Early in the trial, Judge Conti asked John M. Kern, an assistant United States Attorney, why the germ warfare test could not have been conducted in an uninhabited or less populated area. ''The results would not have been valid,'' Mr. Kern asserted, adding that the experiment was intended to simulate an attack on a densely populated urban area with tall buildings.
Witnesses called by Mr. Kern included retired military personnel and scientists. One of the principal defense witnesses was a former technical director of bacteria warfare testing at Camp Detrick, Md., who had in fact ordered the 1950 experiment. He adamantly maintained that the test was safe and that it was justified by the danger an attack on the West Coast would pose. He stated, ''The Bay area populace should be pleased that the danger of attack is somewhat relieved.'' Another defense witness who was a researcher at the Centers for Disease Control in Atlanta, told the court that there was ''less than one chance in 100'' that the germ warfare experiment killed Mr. Nevin. He asserted that the strain of bacteria used in the test had little or no immunity to antibiotics, and he speculated that in all likelihood, a different, more virulent strain of bacteria in Mr. Nevin's hospital room had caused his death. His assertion was contradicted by Dr. Stephen Weitzman, who was called by the Nevin family. Dr. Weitzman was a physician and a former professor of microbiology at the State University of New York at Stony Brook. He testified that, ''The coincidence of time and place is absolutely overwhelming. There is a very good probability that the organisms used by the Army are the organisms that killed Edward Nevin.''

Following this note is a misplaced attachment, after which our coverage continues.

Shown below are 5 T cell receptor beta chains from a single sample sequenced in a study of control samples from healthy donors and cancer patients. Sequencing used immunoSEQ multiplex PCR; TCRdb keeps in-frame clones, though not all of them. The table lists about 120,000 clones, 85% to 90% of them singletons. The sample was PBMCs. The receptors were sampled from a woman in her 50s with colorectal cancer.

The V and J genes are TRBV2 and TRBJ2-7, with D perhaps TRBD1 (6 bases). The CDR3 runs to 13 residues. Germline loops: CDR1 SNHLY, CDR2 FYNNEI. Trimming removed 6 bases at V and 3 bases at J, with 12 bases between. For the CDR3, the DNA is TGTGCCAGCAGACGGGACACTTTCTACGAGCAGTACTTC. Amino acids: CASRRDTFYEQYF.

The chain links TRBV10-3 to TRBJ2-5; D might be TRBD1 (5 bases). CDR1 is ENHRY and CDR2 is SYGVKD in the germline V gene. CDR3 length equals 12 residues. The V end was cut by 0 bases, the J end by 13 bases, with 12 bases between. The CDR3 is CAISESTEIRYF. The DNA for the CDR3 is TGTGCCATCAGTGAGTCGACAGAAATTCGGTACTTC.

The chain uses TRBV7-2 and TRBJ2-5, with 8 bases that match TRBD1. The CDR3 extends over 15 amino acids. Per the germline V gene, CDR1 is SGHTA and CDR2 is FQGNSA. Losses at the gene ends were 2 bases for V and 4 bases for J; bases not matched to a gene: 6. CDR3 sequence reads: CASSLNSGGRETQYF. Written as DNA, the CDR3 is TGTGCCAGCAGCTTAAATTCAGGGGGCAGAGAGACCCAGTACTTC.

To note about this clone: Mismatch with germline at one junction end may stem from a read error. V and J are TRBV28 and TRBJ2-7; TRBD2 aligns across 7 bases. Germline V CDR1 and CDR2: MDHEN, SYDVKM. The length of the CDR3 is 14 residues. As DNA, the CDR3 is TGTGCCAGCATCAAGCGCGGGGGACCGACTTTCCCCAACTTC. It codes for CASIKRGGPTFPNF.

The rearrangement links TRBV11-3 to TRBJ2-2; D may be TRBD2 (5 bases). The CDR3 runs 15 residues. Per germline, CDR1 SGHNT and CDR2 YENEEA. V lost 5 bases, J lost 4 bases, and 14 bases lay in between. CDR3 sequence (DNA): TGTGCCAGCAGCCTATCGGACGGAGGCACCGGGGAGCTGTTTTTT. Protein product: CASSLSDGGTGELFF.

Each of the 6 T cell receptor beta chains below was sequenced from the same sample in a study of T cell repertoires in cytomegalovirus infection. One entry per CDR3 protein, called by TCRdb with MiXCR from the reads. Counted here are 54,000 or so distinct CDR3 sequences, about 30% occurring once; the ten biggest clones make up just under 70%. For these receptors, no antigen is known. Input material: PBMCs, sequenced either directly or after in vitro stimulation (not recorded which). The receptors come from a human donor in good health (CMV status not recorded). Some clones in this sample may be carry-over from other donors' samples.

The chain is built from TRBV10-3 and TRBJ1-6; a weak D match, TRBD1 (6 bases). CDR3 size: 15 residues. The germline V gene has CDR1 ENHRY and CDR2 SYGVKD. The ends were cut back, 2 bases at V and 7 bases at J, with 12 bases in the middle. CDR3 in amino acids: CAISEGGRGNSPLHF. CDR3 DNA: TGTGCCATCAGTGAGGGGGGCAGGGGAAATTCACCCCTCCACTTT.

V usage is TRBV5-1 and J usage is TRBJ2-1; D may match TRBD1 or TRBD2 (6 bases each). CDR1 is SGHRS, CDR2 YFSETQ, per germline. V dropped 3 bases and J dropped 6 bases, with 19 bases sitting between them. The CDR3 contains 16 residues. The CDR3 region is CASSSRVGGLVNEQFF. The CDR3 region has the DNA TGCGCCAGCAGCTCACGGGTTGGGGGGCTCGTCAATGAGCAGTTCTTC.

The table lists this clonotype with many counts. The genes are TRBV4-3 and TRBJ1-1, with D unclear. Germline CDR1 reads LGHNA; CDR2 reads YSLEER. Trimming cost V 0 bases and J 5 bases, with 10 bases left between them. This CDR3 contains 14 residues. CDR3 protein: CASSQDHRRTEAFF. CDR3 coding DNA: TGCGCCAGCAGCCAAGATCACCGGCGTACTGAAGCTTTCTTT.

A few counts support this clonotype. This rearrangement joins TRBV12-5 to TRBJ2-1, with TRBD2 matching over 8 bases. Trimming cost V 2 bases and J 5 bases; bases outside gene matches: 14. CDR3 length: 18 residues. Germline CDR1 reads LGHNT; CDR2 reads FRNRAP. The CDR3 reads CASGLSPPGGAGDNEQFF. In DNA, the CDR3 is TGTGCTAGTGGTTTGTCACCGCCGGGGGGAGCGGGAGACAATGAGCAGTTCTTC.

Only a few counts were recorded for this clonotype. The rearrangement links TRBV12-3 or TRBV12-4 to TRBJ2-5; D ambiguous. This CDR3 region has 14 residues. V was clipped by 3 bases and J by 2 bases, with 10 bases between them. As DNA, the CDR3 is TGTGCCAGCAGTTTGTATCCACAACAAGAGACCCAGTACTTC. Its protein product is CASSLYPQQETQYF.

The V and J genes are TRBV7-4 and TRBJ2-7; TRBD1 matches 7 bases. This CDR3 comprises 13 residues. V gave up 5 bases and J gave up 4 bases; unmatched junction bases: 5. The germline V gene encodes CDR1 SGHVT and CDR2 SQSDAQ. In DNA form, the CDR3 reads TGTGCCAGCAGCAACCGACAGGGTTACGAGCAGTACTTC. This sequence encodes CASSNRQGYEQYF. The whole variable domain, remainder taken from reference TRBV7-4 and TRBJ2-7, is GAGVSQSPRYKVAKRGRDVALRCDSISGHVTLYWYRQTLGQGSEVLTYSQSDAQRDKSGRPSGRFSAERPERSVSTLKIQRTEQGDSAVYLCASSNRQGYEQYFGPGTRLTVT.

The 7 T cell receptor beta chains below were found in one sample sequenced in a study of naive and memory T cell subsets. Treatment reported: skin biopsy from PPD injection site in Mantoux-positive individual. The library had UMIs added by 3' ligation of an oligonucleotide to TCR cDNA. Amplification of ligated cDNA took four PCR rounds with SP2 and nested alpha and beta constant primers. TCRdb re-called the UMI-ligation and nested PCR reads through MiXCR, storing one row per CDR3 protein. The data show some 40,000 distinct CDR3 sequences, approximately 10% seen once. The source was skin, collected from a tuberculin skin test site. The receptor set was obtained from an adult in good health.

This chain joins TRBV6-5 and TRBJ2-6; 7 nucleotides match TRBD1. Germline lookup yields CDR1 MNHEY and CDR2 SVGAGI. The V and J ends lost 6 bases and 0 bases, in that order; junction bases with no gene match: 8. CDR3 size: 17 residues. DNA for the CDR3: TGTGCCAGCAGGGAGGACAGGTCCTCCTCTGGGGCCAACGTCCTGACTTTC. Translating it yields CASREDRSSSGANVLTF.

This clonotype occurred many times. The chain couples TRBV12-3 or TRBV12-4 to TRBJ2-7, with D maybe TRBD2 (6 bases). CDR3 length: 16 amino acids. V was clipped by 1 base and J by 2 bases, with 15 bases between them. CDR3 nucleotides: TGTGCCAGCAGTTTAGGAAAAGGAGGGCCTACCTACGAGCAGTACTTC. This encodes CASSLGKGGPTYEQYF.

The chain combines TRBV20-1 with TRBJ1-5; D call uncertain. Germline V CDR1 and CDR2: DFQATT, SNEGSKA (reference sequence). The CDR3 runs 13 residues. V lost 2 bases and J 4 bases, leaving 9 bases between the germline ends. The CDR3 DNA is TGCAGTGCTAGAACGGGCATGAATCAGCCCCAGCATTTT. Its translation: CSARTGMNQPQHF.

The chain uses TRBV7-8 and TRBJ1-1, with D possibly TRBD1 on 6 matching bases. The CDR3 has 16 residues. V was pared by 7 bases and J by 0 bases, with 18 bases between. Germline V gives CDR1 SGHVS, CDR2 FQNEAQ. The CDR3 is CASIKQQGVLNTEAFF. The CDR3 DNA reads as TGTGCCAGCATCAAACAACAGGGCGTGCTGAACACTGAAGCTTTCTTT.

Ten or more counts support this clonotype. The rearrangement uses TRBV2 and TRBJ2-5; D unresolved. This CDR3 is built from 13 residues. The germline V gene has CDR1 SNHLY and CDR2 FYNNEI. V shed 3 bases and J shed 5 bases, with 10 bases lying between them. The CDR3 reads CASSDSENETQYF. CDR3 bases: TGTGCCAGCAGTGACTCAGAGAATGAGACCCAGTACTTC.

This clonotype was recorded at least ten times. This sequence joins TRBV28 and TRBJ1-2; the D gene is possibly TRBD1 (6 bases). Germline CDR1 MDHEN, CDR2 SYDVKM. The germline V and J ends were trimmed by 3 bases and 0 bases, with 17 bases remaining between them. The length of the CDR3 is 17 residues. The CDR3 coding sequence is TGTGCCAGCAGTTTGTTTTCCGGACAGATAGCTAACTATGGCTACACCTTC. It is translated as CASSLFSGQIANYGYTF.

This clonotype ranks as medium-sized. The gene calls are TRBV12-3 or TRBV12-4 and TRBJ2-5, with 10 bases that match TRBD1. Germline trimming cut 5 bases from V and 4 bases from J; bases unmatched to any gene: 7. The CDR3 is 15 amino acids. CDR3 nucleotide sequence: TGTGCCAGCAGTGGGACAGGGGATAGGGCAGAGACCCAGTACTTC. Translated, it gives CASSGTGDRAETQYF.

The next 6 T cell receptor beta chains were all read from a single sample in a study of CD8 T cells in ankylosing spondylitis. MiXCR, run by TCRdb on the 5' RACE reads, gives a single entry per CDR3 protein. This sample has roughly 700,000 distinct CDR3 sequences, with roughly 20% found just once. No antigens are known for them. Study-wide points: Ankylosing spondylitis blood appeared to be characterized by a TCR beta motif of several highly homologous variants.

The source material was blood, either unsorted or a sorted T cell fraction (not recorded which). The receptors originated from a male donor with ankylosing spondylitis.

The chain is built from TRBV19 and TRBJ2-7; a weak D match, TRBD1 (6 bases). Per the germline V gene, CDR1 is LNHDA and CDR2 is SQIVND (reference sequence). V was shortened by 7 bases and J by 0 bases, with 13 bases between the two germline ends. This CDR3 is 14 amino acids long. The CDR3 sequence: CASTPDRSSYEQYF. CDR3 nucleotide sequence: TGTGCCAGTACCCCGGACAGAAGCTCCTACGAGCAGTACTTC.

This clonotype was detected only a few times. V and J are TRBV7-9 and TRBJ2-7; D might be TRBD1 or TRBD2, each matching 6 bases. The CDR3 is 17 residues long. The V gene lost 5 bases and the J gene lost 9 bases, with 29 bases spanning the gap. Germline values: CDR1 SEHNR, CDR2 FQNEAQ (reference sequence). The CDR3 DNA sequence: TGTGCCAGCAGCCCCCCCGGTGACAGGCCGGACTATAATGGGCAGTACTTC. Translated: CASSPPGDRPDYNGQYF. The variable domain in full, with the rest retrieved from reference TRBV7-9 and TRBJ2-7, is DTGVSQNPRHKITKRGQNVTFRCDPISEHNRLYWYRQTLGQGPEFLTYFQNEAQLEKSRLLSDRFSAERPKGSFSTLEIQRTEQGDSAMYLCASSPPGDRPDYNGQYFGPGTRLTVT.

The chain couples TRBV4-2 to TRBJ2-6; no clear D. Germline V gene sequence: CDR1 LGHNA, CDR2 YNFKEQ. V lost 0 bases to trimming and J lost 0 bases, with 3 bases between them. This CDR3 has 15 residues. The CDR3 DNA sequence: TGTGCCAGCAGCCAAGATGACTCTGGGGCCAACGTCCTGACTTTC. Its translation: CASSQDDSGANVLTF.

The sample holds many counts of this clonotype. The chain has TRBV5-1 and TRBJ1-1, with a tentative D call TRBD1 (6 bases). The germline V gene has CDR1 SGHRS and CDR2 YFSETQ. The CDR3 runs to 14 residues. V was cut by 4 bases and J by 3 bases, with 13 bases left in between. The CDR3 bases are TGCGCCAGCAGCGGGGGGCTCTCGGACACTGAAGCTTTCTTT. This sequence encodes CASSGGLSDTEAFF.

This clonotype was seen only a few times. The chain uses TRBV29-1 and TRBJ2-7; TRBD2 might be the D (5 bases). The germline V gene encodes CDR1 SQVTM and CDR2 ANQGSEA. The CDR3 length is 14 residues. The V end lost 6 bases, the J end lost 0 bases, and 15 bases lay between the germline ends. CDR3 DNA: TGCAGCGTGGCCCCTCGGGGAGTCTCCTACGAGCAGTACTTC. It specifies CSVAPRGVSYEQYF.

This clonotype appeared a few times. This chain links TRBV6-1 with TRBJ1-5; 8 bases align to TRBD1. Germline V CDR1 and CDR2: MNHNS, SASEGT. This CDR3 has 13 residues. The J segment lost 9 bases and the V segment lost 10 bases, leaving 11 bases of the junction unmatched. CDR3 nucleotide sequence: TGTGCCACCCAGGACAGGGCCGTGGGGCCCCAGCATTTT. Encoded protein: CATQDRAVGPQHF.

Members of the Nevin family, who nearly filled Judge Conti's courtroom on most days of the trial, referred to Edward J. Nevin as ''our patriarch.'' They said they had not been aware of the germ warfare testing and had not questioned the cause of his death until newspaper articles on military germ warfare experiments appeared in 1976.